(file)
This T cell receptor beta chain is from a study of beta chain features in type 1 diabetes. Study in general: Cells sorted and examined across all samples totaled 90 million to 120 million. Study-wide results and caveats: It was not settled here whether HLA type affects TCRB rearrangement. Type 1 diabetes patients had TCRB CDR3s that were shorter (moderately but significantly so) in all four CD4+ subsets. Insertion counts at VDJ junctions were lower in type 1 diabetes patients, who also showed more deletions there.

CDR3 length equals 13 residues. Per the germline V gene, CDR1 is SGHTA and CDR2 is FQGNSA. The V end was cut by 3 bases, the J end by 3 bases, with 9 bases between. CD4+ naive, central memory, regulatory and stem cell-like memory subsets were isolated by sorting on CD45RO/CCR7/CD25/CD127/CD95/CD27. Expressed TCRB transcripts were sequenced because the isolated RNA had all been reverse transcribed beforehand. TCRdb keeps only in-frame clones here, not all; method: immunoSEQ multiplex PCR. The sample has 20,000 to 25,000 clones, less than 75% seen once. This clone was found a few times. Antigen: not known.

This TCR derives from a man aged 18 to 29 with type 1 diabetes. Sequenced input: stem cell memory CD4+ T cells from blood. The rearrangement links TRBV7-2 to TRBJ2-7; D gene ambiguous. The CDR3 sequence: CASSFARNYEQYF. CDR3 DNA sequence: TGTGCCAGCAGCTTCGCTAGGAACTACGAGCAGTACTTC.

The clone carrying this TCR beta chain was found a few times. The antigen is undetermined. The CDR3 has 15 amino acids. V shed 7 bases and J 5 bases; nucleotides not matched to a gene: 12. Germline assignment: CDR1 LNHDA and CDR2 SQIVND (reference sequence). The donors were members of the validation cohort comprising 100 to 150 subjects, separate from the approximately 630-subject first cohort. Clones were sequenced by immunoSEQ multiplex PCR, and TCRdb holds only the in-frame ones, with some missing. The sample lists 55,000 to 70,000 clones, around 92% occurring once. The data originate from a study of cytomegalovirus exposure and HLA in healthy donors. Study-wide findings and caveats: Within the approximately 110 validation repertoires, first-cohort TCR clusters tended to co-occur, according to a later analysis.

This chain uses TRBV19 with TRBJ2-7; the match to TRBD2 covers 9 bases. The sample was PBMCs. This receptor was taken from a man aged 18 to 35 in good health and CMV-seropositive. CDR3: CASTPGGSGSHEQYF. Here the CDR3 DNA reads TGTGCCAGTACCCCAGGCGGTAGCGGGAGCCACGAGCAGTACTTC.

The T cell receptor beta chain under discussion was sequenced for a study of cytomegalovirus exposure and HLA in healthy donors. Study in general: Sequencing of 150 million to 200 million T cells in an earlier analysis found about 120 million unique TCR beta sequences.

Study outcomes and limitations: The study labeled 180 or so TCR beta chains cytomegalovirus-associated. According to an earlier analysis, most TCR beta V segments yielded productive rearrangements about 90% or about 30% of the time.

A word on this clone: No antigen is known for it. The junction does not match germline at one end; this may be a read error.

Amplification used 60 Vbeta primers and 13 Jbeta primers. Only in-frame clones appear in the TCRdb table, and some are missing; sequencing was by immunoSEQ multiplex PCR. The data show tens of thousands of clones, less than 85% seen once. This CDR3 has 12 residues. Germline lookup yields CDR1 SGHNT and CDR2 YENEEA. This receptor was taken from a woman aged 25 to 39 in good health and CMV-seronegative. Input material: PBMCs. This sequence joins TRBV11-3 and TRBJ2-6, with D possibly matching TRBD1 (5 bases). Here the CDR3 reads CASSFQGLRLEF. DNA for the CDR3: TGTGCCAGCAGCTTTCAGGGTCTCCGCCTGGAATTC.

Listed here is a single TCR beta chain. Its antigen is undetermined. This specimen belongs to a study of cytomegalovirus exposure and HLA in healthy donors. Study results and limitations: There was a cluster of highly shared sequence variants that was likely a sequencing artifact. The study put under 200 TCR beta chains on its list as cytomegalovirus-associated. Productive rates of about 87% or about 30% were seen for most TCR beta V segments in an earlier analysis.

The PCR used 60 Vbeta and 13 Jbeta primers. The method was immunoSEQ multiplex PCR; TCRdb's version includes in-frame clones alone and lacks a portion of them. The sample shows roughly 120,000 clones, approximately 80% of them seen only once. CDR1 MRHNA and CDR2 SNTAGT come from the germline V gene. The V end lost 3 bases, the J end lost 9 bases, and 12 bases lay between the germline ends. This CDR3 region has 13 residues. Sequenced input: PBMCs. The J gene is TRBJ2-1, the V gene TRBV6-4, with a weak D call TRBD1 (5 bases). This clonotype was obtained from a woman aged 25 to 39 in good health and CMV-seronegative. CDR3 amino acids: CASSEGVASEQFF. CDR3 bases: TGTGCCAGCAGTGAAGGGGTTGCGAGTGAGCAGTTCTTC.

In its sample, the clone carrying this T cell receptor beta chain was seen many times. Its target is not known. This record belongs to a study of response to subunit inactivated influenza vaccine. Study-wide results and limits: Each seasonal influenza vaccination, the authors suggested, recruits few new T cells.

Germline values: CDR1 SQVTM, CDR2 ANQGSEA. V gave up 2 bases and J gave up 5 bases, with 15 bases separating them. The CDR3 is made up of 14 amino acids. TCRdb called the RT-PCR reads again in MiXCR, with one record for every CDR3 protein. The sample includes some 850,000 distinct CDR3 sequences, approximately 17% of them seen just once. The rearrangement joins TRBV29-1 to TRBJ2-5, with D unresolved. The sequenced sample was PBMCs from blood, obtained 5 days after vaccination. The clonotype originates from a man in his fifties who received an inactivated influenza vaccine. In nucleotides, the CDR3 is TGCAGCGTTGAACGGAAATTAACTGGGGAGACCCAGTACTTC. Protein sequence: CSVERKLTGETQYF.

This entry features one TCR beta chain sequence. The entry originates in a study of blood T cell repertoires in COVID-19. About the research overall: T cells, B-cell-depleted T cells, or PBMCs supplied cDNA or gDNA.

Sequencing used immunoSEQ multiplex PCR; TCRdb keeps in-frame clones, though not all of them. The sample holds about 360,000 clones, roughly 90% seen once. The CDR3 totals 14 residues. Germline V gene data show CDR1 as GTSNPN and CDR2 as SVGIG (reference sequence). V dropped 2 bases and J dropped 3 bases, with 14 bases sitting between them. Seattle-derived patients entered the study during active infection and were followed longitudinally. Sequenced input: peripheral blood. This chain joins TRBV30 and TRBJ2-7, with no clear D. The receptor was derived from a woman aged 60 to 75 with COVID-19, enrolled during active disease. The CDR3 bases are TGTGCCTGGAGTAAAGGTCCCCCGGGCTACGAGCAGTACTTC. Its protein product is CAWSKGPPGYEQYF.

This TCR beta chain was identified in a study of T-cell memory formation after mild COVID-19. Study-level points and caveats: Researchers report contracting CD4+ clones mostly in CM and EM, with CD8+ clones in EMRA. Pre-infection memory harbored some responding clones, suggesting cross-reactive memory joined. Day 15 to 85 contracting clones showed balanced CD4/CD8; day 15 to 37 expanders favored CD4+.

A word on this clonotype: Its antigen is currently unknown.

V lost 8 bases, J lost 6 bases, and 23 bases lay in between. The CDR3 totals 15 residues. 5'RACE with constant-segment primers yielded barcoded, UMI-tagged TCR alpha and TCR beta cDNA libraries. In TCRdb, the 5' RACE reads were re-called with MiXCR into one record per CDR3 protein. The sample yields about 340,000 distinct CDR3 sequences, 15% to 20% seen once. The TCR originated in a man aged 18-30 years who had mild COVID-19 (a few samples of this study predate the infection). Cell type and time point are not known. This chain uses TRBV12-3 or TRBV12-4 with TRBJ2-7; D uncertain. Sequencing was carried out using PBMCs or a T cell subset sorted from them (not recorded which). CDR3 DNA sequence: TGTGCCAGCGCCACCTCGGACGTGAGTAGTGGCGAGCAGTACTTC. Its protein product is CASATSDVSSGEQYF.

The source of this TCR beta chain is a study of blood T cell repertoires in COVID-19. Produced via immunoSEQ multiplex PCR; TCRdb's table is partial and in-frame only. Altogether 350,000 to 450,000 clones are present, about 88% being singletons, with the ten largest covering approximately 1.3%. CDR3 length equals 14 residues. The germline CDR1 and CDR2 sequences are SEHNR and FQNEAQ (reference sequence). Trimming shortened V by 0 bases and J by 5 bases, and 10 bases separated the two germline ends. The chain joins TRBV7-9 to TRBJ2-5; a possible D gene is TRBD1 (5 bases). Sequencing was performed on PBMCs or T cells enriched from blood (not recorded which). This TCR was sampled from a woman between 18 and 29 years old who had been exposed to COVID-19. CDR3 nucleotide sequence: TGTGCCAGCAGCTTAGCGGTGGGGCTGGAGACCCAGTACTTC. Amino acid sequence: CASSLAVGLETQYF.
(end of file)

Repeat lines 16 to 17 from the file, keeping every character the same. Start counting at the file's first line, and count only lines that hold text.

This TCR beta chain was identified in a study of T-cell memory formation after mild COVID-19. Study-level points and caveats: Researchers report contracting CD4+ clones mostly in CM and EM, with CD8+ clones in EMRA. Pre-infection memory harbored some responding clones, suggesting cross-reactive memory joined. Day 15 to 85 contracting clones showed balanced CD4/CD8; day 15 to 37 expanders favored CD4+.

A word on this clonotype: Its antigen is currently unknown.